Local News

GOP, Democrats step up campaigning in N.C.

Posted September 20, 2008 3:01 p.m. EDT

— Republicans and Democrats stepped up campaigning for state offices, often overshadowed by national races, this weekend.

The North Carolina Republican Party was conducting what it called "Super Saturday." Thousands of volunteers were to make a grassroots effort, making phone calls and knocking on doors.

Volunteers will explain "why John McCain, Elizabeth Dole, Pat McCrory and the entire Republican ticket are the right leaders for North Carolina," a press release said.

Republicans planned to target Raleigh, Wilmington, Winston-Salem, Charlotte and Asheville.

Meanwhile, Democratic state Sen. Kay Hagan planned to keep campaigning on health care and women's issues. Hagan is fighting Dole for her United States Senate seat.

Hagan was scheduled to visit the Lincoln Community Health Center in Durham, which is the largest facility of its type in the state.

Campaign officials said Hagan would press for adequate federal funding for the State Children's Health Insurance Program.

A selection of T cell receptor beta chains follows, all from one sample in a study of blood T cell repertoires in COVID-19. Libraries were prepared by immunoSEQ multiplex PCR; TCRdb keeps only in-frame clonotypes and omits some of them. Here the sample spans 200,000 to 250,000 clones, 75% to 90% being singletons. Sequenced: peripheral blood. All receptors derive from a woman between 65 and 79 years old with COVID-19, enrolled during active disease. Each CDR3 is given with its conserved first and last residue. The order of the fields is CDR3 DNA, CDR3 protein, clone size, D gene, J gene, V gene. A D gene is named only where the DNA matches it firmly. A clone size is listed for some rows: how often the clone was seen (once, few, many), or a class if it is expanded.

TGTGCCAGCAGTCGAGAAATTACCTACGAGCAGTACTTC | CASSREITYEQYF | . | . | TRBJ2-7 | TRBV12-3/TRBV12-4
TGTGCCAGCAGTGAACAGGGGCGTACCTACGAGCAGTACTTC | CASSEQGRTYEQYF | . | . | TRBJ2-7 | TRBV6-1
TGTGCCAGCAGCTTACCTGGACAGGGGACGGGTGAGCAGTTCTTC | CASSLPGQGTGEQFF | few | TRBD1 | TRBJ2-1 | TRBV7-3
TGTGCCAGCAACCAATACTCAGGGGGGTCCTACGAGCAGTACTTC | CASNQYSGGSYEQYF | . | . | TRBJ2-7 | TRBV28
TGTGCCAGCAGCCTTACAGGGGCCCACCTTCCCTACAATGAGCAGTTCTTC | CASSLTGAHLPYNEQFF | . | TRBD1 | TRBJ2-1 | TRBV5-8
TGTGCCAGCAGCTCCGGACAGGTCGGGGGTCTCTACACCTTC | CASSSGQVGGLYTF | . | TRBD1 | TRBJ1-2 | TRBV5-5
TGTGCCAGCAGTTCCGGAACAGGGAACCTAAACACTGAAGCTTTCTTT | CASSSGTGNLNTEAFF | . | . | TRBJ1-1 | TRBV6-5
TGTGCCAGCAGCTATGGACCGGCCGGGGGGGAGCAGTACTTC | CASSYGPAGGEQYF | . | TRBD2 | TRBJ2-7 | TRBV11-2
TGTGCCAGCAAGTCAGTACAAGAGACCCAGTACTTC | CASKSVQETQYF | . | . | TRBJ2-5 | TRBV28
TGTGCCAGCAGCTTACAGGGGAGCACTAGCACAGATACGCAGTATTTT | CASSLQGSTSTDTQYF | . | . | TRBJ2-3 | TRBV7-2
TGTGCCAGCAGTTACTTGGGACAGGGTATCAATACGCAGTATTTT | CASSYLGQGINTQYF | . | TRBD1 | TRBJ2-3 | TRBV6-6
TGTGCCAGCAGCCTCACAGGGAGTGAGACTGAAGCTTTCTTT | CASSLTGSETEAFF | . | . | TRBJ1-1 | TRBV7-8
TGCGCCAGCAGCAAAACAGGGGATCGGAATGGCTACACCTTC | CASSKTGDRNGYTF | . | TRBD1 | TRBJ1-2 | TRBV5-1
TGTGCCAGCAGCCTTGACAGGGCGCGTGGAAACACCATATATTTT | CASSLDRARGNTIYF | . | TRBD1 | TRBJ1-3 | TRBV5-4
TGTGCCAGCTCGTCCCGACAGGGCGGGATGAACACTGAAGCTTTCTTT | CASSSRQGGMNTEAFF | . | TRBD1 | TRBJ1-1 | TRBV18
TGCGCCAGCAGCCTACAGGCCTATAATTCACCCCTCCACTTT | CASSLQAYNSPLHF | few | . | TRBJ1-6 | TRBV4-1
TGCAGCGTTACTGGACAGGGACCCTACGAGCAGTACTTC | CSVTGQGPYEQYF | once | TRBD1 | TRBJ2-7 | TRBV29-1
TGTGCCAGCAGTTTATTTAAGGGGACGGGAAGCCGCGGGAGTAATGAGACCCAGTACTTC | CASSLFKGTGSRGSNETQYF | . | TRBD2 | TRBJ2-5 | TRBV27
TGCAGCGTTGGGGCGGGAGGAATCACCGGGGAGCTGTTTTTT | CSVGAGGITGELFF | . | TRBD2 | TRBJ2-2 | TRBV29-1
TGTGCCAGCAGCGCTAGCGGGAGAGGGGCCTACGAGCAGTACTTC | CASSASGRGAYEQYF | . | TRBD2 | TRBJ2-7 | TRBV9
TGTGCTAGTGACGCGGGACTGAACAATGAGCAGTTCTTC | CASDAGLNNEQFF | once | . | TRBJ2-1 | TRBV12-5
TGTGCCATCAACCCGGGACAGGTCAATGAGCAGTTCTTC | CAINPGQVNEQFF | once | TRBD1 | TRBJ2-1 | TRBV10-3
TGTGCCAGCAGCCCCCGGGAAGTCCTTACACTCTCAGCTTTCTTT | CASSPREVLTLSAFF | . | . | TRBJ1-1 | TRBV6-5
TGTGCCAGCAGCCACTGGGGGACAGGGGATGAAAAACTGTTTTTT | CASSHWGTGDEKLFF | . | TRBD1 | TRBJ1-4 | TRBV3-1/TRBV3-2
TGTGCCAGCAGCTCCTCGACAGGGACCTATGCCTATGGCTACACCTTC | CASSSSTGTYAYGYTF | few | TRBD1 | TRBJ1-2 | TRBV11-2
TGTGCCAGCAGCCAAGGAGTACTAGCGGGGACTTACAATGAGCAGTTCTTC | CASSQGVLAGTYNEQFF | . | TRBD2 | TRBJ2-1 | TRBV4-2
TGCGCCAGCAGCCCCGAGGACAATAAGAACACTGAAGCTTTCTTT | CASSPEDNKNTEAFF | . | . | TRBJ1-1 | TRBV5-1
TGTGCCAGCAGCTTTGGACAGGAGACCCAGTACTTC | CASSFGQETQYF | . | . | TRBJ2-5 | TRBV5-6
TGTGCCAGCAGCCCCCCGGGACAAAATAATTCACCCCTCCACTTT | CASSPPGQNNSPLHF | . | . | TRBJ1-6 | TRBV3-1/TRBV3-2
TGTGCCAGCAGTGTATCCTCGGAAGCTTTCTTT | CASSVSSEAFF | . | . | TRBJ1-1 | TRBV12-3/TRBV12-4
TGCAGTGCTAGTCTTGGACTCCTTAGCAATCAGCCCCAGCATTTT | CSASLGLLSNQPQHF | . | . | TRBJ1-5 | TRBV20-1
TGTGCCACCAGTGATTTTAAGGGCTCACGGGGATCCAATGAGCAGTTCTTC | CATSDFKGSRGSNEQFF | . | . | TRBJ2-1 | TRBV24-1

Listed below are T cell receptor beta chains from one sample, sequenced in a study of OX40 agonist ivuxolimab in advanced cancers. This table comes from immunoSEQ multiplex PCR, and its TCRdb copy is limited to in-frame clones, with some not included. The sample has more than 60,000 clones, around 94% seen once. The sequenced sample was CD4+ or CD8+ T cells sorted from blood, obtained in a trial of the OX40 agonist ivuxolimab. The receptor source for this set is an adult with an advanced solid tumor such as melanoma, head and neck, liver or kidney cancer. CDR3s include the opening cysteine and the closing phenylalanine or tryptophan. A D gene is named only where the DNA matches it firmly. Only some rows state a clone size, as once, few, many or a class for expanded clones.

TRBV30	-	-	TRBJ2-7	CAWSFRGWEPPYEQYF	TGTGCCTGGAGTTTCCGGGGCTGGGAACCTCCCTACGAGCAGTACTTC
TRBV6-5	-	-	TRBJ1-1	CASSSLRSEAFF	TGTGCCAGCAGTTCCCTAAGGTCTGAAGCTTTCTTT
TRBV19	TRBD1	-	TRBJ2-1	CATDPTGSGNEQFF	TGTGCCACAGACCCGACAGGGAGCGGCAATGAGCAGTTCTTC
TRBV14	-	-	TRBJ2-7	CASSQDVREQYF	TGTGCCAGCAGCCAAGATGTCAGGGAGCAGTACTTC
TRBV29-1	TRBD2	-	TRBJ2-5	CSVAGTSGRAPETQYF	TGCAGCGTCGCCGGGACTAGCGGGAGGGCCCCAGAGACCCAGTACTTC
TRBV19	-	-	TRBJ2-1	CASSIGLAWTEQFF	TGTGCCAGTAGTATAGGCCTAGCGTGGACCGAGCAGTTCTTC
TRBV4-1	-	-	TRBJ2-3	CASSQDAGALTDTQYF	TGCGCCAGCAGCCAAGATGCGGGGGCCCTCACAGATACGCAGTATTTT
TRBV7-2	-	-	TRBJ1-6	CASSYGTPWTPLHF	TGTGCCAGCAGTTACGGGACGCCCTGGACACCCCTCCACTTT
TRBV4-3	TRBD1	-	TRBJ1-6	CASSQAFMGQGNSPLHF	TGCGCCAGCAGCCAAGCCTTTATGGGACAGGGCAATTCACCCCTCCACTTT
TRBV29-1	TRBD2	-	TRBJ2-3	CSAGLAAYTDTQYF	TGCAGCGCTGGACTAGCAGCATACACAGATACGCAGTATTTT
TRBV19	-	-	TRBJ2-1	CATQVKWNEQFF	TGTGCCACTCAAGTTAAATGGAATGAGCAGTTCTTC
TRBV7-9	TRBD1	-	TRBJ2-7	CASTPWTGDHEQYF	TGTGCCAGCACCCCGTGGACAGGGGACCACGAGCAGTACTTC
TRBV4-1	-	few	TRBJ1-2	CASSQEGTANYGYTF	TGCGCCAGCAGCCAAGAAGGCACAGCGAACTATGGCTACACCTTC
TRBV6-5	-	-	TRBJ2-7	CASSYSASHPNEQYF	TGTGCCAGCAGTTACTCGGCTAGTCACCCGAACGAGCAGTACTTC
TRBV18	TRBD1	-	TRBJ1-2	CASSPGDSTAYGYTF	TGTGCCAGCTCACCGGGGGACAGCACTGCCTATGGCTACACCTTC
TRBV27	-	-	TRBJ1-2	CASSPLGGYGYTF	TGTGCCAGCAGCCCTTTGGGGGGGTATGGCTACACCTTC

She was also to speak at the Democratic Women of North Carolina's annual convention in Greensboro and tour the Carolinas Meciane Center Levine Children's Hospital in Charlotte.

The campaign efforts come as recent polls indicate a tight race for both the Governor's Office and U.S. Senate.

McCrory, the mayor of Charlotte, and his Democratic rival, Lt. Gov. Beverly Perdue, are locked in a virtual dead heat. An Elon University Poll released Friday found that 37.2 percent of respondents plan to vote Republican in the governor's race, while 34.8 percent said they would vote Democratic.

Hagan and Dole are also locked in a tight race with Dole in the same poll. Among those surveyed, 35.3 percent said they planned to vote Democratic in the Senate race, while 34.8 percent said they would vote Republican. Almost a quarter of the voters were still undecided.

The poll was based on interviews with 411 people statewide this week and had a margin of error of plus or minus 4.9 percentage points.